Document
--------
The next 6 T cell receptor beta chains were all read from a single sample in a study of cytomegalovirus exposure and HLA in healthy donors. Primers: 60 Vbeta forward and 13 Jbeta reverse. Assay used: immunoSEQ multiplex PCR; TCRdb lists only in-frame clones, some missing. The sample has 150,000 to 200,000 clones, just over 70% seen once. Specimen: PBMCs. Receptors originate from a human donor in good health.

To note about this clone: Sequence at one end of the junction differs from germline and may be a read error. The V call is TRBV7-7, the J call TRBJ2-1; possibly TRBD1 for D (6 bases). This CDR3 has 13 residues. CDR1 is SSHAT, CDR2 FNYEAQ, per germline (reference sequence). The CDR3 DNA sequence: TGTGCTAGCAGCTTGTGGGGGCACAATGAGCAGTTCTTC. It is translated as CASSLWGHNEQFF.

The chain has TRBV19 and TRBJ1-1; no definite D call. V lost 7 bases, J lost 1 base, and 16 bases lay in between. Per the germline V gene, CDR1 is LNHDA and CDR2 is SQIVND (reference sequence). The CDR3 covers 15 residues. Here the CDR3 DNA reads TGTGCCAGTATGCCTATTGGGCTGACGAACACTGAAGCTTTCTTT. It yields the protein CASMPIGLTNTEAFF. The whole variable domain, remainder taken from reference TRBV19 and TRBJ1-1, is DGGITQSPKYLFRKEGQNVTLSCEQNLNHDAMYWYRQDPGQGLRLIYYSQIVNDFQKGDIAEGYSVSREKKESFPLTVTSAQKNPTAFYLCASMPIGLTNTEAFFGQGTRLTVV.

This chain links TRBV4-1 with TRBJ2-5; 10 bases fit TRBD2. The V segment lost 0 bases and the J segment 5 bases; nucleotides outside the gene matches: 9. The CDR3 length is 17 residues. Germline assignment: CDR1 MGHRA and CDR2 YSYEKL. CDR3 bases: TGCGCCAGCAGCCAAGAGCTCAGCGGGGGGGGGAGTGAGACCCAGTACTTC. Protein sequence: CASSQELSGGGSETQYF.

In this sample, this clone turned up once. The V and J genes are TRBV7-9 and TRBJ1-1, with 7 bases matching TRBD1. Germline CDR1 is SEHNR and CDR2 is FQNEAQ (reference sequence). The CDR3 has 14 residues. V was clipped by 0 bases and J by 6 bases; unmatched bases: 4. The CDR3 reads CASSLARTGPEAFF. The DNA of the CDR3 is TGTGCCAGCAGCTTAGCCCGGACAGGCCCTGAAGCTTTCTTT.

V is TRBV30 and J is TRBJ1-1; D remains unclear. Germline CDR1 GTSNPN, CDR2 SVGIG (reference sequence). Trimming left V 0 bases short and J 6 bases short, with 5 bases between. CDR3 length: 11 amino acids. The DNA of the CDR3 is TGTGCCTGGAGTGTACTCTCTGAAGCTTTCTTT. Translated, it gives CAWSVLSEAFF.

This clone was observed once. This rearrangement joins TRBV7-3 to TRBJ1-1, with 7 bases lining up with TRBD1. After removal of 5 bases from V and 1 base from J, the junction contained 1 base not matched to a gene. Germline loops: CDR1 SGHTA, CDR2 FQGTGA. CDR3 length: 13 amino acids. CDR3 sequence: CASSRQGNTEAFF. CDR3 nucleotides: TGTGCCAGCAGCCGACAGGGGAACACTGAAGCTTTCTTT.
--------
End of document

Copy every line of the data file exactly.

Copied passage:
The next 6 T cell receptor beta chains were all read from a single sample in a study of cytomegalovirus exposure and HLA in healthy donors. Primers: 60 Vbeta forward and 13 Jbeta reverse. Assay used: immunoSEQ multiplex PCR; TCRdb lists only in-frame clones, some missing. The sample has 150,000 to 200,000 clones, just over 70% seen once. Specimen: PBMCs. Receptors originate from a human donor in good health.

To note about this clone: Sequence at one end of the junction differs from germline and may be a read error. The V call is TRBV7-7, the J call TRBJ2-1; possibly TRBD1 for D (6 bases). This CDR3 has 13 residues. CDR1 is SSHAT, CDR2 FNYEAQ, per germline (reference sequence). The CDR3 DNA sequence: TGTGCTAGCAGCTTGTGGGGGCACAATGAGCAGTTCTTC. It is translated as CASSLWGHNEQFF.

The chain has TRBV19 and TRBJ1-1; no definite D call. V lost 7 bases, J lost 1 base, and 16 bases lay in between. Per the germline V gene, CDR1 is LNHDA and CDR2 is SQIVND (reference sequence). The CDR3 covers 15 residues. Here the CDR3 DNA reads TGTGCCAGTATGCCTATTGGGCTGACGAACACTGAAGCTTTCTTT. It yields the protein CASMPIGLTNTEAFF. The whole variable domain, remainder taken from reference TRBV19 and TRBJ1-1, is DGGITQSPKYLFRKEGQNVTLSCEQNLNHDAMYWYRQDPGQGLRLIYYSQIVNDFQKGDIAEGYSVSREKKESFPLTVTSAQKNPTAFYLCASMPIGLTNTEAFFGQGTRLTVV.

This chain links TRBV4-1 with TRBJ2-5; 10 bases fit TRBD2. The V segment lost 0 bases and the J segment 5 bases; nucleotides outside the gene matches: 9. The CDR3 length is 17 residues. Germline assignment: CDR1 MGHRA and CDR2 YSYEKL. CDR3 bases: TGCGCCAGCAGCCAAGAGCTCAGCGGGGGGGGGAGTGAGACCCAGTACTTC. Protein sequence: CASSQELSGGGSETQYF.

In this sample, this clone turned up once. The V and J genes are TRBV7-9 and TRBJ1-1, with 7 bases matching TRBD1. Germline CDR1 is SEHNR and CDR2 is FQNEAQ (reference sequence). The CDR3 has 14 residues. V was clipped by 0 bases and J by 6 bases; unmatched bases: 4. The CDR3 reads CASSLARTGPEAFF. The DNA of the CDR3 is TGTGCCAGCAGCTTAGCCCGGACAGGCCCTGAAGCTTTCTTT.

V is TRBV30 and J is TRBJ1-1; D remains unclear. Germline CDR1 GTSNPN, CDR2 SVGIG (reference sequence). Trimming left V 0 bases short and J 6 bases short, with 5 bases between. CDR3 length: 11 amino acids. The DNA of the CDR3 is TGTGCCTGGAGTGTACTCTCTGAAGCTTTCTTT. Translated, it gives CAWSVLSEAFF.

This clone was observed once. This rearrangement joins TRBV7-3 to TRBJ1-1, with 7 bases lining up with TRBD1. After removal of 5 bases from V and 1 base from J, the junction contained 1 base not matched to a gene. Germline loops: CDR1 SGHTA, CDR2 FQGTGA. CDR3 length: 13 amino acids. CDR3 sequence: CASSRQGNTEAFF. CDR3 nucleotides: TGTGCCAGCAGCCGACAGGGGAACACTGAAGCTTTCTTT.